Four years on from the financial crisis and a year since the Vickers Commission reported and there's no evidence that the worst culture and practices in banking have changed.
Consumers have clearly had enough. Four in five (83%) of people we asked said they haven't seen any improvement in UK banks over the last year and two-thirds (66%) aren't confident that the government will act in consumers' best interests when implementing banking reform.
It's no wonder that consumer trust has been badly shaken when banks and bankers continue to be untouchable and fines only represent a tiny proportion of their revenue. It will take more than the resignation of Bob Diamond at Barclays to restore consumer trust in the banking industry.
Now is the time for tough questions. The public rightly deserve an answer as soon as possible as to whether retail banking customers lost money because of the LIBOR rates-rigging. The parliamentary inquiry must provide full disclosure including how widespread it was, who was involved, and importantly how consumers have been affected. However, we don't want the inquiry to hold up reform - there must be no excuses, no further delay in taking action to fix our broken banking system.
The banks have proven they can not manage change themselves. We want urgent and immediate action to put trust and ethics back into the banking system. For a start, we're calling for the banking sector to be referred to the Competition Commission to address the stranglehold this small number of powerful players has on our current accounts, loans, savings and mortgages. This is key if we are going to see any meaningful change in the culture of British banking and make customers the number one priority again.
The government should also start implementing the ring-fence between retail and investment banking as soon as practicable, and not wait until the banks' preferred date of 2019. And we'd like to see a new professional standards body imposed on the banking industry, with individuals required to comply with a code of conduct like the medical profession, and individuals struck off for malpractice.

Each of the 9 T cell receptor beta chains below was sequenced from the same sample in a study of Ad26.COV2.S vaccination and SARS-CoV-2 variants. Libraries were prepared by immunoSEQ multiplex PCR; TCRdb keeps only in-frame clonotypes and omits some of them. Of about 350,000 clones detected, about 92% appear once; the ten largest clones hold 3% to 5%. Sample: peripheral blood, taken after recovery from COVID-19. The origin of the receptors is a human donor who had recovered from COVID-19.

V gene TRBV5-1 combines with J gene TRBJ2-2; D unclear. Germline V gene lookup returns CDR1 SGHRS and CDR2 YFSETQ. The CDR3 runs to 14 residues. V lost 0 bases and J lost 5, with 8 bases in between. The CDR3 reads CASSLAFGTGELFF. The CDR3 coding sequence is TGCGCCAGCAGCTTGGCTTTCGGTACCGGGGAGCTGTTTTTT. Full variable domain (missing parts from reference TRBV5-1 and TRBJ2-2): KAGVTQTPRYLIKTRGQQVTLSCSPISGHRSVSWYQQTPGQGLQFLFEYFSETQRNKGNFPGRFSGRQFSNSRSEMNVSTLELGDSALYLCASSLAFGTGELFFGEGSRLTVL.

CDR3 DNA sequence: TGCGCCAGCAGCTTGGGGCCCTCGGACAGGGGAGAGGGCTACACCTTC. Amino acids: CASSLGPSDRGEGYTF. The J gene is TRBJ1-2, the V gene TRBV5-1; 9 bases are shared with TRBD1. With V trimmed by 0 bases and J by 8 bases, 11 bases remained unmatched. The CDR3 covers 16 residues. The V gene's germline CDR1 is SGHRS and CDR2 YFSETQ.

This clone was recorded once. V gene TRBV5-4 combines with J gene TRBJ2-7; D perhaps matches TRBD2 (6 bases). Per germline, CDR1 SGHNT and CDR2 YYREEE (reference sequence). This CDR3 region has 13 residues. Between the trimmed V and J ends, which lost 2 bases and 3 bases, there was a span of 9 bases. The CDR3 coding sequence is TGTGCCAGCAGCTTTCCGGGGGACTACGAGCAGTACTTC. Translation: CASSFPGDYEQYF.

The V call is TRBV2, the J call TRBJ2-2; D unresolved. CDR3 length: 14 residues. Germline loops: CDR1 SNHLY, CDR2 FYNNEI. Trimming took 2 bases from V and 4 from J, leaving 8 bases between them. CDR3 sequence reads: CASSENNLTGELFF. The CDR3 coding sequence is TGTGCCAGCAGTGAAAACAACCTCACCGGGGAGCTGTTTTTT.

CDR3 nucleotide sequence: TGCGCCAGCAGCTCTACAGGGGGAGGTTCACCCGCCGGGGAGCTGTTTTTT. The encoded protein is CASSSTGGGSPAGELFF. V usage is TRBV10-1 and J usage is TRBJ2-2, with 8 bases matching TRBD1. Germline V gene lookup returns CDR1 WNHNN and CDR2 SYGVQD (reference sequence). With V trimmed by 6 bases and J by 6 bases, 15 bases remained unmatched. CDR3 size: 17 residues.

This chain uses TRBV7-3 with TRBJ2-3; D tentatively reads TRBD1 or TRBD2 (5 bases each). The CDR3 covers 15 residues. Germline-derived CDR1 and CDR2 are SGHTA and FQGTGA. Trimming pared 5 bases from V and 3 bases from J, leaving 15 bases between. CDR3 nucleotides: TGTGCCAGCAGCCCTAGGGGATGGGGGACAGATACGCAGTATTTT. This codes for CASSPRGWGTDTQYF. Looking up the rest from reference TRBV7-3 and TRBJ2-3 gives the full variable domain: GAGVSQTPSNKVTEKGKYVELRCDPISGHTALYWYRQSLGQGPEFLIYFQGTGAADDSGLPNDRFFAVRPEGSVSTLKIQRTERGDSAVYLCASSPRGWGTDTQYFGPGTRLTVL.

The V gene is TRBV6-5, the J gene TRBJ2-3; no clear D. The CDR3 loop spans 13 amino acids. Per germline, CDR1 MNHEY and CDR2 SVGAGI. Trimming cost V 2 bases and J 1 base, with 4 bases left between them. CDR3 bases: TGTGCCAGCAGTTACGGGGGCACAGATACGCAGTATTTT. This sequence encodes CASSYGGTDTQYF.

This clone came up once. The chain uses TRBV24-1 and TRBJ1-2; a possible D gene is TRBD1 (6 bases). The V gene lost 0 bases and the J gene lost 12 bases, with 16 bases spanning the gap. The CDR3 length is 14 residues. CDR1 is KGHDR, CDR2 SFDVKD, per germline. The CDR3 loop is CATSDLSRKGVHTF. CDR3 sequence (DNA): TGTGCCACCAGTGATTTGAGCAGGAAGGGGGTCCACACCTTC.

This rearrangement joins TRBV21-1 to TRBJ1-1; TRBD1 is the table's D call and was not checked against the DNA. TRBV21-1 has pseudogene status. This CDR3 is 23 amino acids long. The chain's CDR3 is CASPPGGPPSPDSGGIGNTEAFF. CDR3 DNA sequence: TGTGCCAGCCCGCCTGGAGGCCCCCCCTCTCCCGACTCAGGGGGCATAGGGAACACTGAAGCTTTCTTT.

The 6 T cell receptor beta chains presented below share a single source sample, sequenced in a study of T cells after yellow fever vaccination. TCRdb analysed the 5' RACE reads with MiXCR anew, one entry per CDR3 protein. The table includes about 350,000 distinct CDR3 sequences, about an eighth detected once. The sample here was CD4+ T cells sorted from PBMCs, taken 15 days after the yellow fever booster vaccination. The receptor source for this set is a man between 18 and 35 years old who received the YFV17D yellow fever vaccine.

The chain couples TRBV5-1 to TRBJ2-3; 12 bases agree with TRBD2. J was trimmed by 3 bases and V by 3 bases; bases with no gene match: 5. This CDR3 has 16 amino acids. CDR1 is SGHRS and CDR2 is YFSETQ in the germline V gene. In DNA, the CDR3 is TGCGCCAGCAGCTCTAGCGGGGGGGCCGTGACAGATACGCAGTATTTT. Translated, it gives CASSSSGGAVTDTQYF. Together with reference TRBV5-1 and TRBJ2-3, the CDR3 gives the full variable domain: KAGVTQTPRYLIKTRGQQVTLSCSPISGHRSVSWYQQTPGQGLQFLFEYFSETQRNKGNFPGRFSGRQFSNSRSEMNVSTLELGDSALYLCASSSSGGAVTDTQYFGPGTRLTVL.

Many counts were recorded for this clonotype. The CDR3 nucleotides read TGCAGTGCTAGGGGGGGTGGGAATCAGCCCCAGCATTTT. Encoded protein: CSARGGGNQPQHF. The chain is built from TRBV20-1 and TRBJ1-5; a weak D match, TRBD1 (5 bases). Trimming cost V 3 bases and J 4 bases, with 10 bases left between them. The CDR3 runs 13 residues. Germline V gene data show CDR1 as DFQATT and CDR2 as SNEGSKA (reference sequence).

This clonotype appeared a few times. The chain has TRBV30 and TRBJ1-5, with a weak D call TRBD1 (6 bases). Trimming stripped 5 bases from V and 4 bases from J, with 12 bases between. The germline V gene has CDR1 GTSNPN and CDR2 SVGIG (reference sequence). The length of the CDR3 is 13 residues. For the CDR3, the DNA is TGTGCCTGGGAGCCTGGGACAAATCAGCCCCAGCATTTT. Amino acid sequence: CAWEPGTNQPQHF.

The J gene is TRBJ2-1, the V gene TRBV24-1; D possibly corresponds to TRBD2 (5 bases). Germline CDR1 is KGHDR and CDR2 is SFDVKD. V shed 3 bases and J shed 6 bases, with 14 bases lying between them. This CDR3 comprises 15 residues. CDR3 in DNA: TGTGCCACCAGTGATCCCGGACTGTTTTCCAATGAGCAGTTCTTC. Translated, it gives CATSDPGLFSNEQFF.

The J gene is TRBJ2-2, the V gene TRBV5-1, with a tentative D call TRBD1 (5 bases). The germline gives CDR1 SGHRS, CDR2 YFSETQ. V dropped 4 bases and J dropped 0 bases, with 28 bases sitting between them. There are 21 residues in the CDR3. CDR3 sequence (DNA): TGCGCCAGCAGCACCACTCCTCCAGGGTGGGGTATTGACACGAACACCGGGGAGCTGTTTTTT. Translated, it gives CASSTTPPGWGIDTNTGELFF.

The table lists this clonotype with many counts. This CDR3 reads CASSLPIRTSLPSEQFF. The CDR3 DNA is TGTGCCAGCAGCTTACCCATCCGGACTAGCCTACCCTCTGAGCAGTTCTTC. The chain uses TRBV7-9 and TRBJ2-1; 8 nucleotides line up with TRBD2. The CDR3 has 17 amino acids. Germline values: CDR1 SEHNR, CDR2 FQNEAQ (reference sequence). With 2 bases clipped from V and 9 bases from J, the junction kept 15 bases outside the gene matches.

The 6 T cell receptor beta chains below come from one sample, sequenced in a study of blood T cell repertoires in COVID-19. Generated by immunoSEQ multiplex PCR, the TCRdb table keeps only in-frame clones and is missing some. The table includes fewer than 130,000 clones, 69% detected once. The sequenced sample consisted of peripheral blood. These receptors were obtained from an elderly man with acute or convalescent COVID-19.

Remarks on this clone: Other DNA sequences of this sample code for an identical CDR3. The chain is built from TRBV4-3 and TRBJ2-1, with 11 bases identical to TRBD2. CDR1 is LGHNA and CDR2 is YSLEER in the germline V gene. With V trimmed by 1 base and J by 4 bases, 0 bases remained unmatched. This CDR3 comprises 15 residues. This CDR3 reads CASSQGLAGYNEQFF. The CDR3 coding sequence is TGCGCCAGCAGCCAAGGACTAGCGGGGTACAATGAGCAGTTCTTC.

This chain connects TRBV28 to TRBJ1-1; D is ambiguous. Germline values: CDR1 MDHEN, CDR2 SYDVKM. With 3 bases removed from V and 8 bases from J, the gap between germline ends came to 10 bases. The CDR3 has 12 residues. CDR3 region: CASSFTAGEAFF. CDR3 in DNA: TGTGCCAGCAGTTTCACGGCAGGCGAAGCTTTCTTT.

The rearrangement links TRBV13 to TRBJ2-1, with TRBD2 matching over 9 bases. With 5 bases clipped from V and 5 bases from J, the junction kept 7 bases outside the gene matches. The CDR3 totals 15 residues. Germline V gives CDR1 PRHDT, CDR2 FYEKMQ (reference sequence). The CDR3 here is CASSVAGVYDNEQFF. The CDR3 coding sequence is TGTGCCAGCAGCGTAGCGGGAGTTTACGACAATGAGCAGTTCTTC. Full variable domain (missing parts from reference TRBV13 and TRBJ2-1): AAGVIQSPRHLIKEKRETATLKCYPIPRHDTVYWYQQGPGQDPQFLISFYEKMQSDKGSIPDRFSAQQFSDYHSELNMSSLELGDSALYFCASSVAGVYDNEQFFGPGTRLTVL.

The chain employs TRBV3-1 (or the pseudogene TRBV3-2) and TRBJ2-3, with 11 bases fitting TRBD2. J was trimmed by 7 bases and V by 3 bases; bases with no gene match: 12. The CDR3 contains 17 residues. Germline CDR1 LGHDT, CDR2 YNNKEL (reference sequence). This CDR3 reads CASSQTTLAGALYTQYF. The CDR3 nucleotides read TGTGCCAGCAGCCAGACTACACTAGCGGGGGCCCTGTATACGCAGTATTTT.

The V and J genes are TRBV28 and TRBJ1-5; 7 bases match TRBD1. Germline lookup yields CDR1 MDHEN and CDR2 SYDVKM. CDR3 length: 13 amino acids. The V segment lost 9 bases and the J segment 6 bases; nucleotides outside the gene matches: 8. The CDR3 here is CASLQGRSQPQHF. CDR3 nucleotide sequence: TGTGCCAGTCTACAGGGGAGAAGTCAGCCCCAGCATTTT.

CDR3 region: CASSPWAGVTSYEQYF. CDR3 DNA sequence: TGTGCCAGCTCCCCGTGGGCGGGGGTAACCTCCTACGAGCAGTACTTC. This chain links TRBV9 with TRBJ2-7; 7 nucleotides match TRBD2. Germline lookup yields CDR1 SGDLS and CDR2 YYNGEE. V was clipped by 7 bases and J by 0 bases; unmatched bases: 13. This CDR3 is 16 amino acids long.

But enforcement and reform alone are not enough. The fines handed down to banks are not a deterrent. Last week Barclays was fined less than £60 million in the UK, compared to £231 million in the US, and has paid out £2 billion in compensation and settlements in the last three years, but that seems to have little effect. The majority of people we polled think that if banks have broken the law the individuals involved should be prosecuted. So we're please that the Serious Fraud Office is looking at this.
It's also vital that the regulator is a tougher watchdog. The new Financial Conduct Authority (FCA) must be given the power to stand up to the banks and promote greater competition in a market that is dominated by a handful of big players.
This week we will be putting more pressure on the government and the Financial Services Authority to tell consumers whether they have suffered financially from the Libor interest rates-fixing scandal. If people have lost out, the government must make sure the banks put this right.
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